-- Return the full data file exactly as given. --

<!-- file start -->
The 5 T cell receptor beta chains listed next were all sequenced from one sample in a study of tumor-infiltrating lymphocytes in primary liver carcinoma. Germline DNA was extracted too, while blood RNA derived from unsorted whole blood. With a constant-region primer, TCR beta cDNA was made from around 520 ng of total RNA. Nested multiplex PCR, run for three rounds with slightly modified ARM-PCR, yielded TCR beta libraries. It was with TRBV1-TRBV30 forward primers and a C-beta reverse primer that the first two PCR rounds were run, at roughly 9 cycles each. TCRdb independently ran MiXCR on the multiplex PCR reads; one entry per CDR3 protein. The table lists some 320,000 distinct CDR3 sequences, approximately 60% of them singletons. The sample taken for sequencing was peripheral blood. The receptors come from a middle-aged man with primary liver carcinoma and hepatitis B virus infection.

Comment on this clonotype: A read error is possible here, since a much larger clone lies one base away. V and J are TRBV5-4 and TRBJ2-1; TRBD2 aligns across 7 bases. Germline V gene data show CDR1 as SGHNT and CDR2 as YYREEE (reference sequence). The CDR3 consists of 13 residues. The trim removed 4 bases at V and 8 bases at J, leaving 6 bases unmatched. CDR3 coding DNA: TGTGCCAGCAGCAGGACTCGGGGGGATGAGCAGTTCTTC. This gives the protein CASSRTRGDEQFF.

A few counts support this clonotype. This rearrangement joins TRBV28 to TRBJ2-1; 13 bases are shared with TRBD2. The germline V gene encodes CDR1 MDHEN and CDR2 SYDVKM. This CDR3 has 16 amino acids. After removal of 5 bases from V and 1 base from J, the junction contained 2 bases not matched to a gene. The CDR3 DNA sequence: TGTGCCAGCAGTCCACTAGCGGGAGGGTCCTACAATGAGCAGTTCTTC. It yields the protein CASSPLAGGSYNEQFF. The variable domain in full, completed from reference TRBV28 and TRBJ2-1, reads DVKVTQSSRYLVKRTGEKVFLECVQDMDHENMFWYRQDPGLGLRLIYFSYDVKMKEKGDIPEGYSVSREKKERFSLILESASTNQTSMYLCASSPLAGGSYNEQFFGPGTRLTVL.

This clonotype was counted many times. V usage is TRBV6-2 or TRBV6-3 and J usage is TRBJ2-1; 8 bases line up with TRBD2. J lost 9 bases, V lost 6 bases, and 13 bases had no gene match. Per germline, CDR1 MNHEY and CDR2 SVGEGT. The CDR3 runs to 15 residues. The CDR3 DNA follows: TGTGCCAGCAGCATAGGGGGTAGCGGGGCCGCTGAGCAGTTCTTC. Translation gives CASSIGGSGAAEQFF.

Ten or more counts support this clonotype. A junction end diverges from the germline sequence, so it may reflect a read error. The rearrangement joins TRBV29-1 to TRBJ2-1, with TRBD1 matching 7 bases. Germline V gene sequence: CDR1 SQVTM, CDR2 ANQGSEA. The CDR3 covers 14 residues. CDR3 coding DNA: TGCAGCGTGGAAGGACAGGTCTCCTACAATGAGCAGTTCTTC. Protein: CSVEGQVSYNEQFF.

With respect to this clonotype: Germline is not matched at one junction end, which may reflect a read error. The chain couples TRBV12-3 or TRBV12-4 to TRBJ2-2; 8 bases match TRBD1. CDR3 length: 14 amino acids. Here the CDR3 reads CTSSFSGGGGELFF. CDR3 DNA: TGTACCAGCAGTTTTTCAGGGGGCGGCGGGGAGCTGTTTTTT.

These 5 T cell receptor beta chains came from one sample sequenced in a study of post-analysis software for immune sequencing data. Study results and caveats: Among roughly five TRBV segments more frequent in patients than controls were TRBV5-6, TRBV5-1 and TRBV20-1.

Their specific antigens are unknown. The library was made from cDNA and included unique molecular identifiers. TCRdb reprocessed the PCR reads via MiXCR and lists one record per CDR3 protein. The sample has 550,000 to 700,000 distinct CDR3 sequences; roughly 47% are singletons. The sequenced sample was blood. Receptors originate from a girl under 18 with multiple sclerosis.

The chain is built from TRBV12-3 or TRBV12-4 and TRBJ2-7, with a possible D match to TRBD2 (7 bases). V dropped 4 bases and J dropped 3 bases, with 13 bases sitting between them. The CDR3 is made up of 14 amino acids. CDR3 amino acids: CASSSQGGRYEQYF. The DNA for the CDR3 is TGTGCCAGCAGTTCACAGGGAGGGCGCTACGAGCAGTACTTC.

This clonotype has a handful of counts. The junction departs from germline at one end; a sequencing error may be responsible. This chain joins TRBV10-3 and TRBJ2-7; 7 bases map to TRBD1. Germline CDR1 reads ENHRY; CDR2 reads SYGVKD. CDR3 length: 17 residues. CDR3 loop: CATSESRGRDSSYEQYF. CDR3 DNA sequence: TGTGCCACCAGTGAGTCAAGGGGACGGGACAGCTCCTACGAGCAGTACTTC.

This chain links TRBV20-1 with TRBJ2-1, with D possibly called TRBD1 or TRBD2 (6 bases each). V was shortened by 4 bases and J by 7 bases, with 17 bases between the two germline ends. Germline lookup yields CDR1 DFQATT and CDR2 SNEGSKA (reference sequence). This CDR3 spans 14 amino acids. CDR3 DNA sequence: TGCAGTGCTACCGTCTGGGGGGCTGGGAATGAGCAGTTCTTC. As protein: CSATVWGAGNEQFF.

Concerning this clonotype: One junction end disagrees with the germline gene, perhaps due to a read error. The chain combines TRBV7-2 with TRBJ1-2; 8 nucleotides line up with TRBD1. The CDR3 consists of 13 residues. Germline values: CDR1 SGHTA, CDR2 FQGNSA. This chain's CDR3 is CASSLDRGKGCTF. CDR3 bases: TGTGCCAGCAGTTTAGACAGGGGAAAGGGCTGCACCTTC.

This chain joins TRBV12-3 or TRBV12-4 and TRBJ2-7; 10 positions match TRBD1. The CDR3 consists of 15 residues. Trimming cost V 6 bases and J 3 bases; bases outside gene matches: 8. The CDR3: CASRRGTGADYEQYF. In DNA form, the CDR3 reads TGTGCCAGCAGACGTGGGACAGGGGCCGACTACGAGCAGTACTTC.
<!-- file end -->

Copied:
The 5 T cell receptor beta chains listed next were all sequenced from one sample in a study of tumor-infiltrating lymphocytes in primary liver carcinoma. Germline DNA was extracted too, while blood RNA derived from unsorted whole blood. With a constant-region primer, TCR beta cDNA was made from around 520 ng of total RNA. Nested multiplex PCR, run for three rounds with slightly modified ARM-PCR, yielded TCR beta libraries. It was with TRBV1-TRBV30 forward primers and a C-beta reverse primer that the first two PCR rounds were run, at roughly 9 cycles each. TCRdb independently ran MiXCR on the multiplex PCR reads; one entry per CDR3 protein. The table lists some 320,000 distinct CDR3 sequences, approximately 60% of them singletons. The sample taken for sequencing was peripheral blood. The receptors come from a middle-aged man with primary liver carcinoma and hepatitis B virus infection.

Comment on this clonotype: A read error is possible here, since a much larger clone lies one base away. V and J are TRBV5-4 and TRBJ2-1; TRBD2 aligns across 7 bases. Germline V gene data show CDR1 as SGHNT and CDR2 as YYREEE (reference sequence). The CDR3 consists of 13 residues. The trim removed 4 bases at V and 8 bases at J, leaving 6 bases unmatched. CDR3 coding DNA: TGTGCCAGCAGCAGGACTCGGGGGGATGAGCAGTTCTTC. This gives the protein CASSRTRGDEQFF.

A few counts support this clonotype. This rearrangement joins TRBV28 to TRBJ2-1; 13 bases are shared with TRBD2. The germline V gene encodes CDR1 MDHEN and CDR2 SYDVKM. This CDR3 has 16 amino acids. After removal of 5 bases from V and 1 base from J, the junction contained 2 bases not matched to a gene. The CDR3 DNA sequence: TGTGCCAGCAGTCCACTAGCGGGAGGGTCCTACAATGAGCAGTTCTTC. It yields the protein CASSPLAGGSYNEQFF. The variable domain in full, completed from reference TRBV28 and TRBJ2-1, reads DVKVTQSSRYLVKRTGEKVFLECVQDMDHENMFWYRQDPGLGLRLIYFSYDVKMKEKGDIPEGYSVSREKKERFSLILESASTNQTSMYLCASSPLAGGSYNEQFFGPGTRLTVL.

This clonotype was counted many times. V usage is TRBV6-2 or TRBV6-3 and J usage is TRBJ2-1; 8 bases line up with TRBD2. J lost 9 bases, V lost 6 bases, and 13 bases had no gene match. Per germline, CDR1 MNHEY and CDR2 SVGEGT. The CDR3 runs to 15 residues. The CDR3 DNA follows: TGTGCCAGCAGCATAGGGGGTAGCGGGGCCGCTGAGCAGTTCTTC. Translation gives CASSIGGSGAAEQFF.

Ten or more counts support this clonotype. A junction end diverges from the germline sequence, so it may reflect a read error. The rearrangement joins TRBV29-1 to TRBJ2-1, with TRBD1 matching 7 bases. Germline V gene sequence: CDR1 SQVTM, CDR2 ANQGSEA. The CDR3 covers 14 residues. CDR3 coding DNA: TGCAGCGTGGAAGGACAGGTCTCCTACAATGAGCAGTTCTTC. Protein: CSVEGQVSYNEQFF.

With respect to this clonotype: Germline is not matched at one junction end, which may reflect a read error. The chain couples TRBV12-3 or TRBV12-4 to TRBJ2-2; 8 bases match TRBD1. CDR3 length: 14 amino acids. Here the CDR3 reads CTSSFSGGGGELFF. CDR3 DNA: TGTACCAGCAGTTTTTCAGGGGGCGGCGGGGAGCTGTTTTTT.

These 5 T cell receptor beta chains came from one sample sequenced in a study of post-analysis software for immune sequencing data. Study results and caveats: Among roughly five TRBV segments more frequent in patients than controls were TRBV5-6, TRBV5-1 and TRBV20-1.

Their specific antigens are unknown. The library was made from cDNA and included unique molecular identifiers. TCRdb reprocessed the PCR reads via MiXCR and lists one record per CDR3 protein. The sample has 550,000 to 700,000 distinct CDR3 sequences; roughly 47% are singletons. The sequenced sample was blood. Receptors originate from a girl under 18 with multiple sclerosis.

The chain is built from TRBV12-3 or TRBV12-4 and TRBJ2-7, with a possible D match to TRBD2 (7 bases). V dropped 4 bases and J dropped 3 bases, with 13 bases sitting between them. The CDR3 is made up of 14 amino acids. CDR3 amino acids: CASSSQGGRYEQYF. The DNA for the CDR3 is TGTGCCAGCAGTTCACAGGGAGGGCGCTACGAGCAGTACTTC.

This clonotype has a handful of counts. The junction departs from germline at one end; a sequencing error may be responsible. This chain joins TRBV10-3 and TRBJ2-7; 7 bases map to TRBD1. Germline CDR1 reads ENHRY; CDR2 reads SYGVKD. CDR3 length: 17 residues. CDR3 loop: CATSESRGRDSSYEQYF. CDR3 DNA sequence: TGTGCCACCAGTGAGTCAAGGGGACGGGACAGCTCCTACGAGCAGTACTTC.

This chain links TRBV20-1 with TRBJ2-1, with D possibly called TRBD1 or TRBD2 (6 bases each). V was shortened by 4 bases and J by 7 bases, with 17 bases between the two germline ends. Germline lookup yields CDR1 DFQATT and CDR2 SNEGSKA (reference sequence). This CDR3 spans 14 amino acids. CDR3 DNA sequence: TGCAGTGCTACCGTCTGGGGGGCTGGGAATGAGCAGTTCTTC. As protein: CSATVWGAGNEQFF.

Concerning this clonotype: One junction end disagrees with the germline gene, perhaps due to a read error. The chain combines TRBV7-2 with TRBJ1-2; 8 nucleotides line up with TRBD1. The CDR3 consists of 13 residues. Germline values: CDR1 SGHTA, CDR2 FQGNSA. This chain's CDR3 is CASSLDRGKGCTF. CDR3 bases: TGTGCCAGCAGTTTAGACAGGGGAAAGGGCTGCACCTTC.

This chain joins TRBV12-3 or TRBV12-4 and TRBJ2-7; 10 positions match TRBD1. The CDR3 consists of 15 residues. Trimming cost V 6 bases and J 3 bases; bases outside gene matches: 8. The CDR3: CASRRGTGADYEQYF. In DNA form, the CDR3 reads TGTGCCAGCAGACGTGGGACAGGGGCCGACTACGAGCAGTACTTC.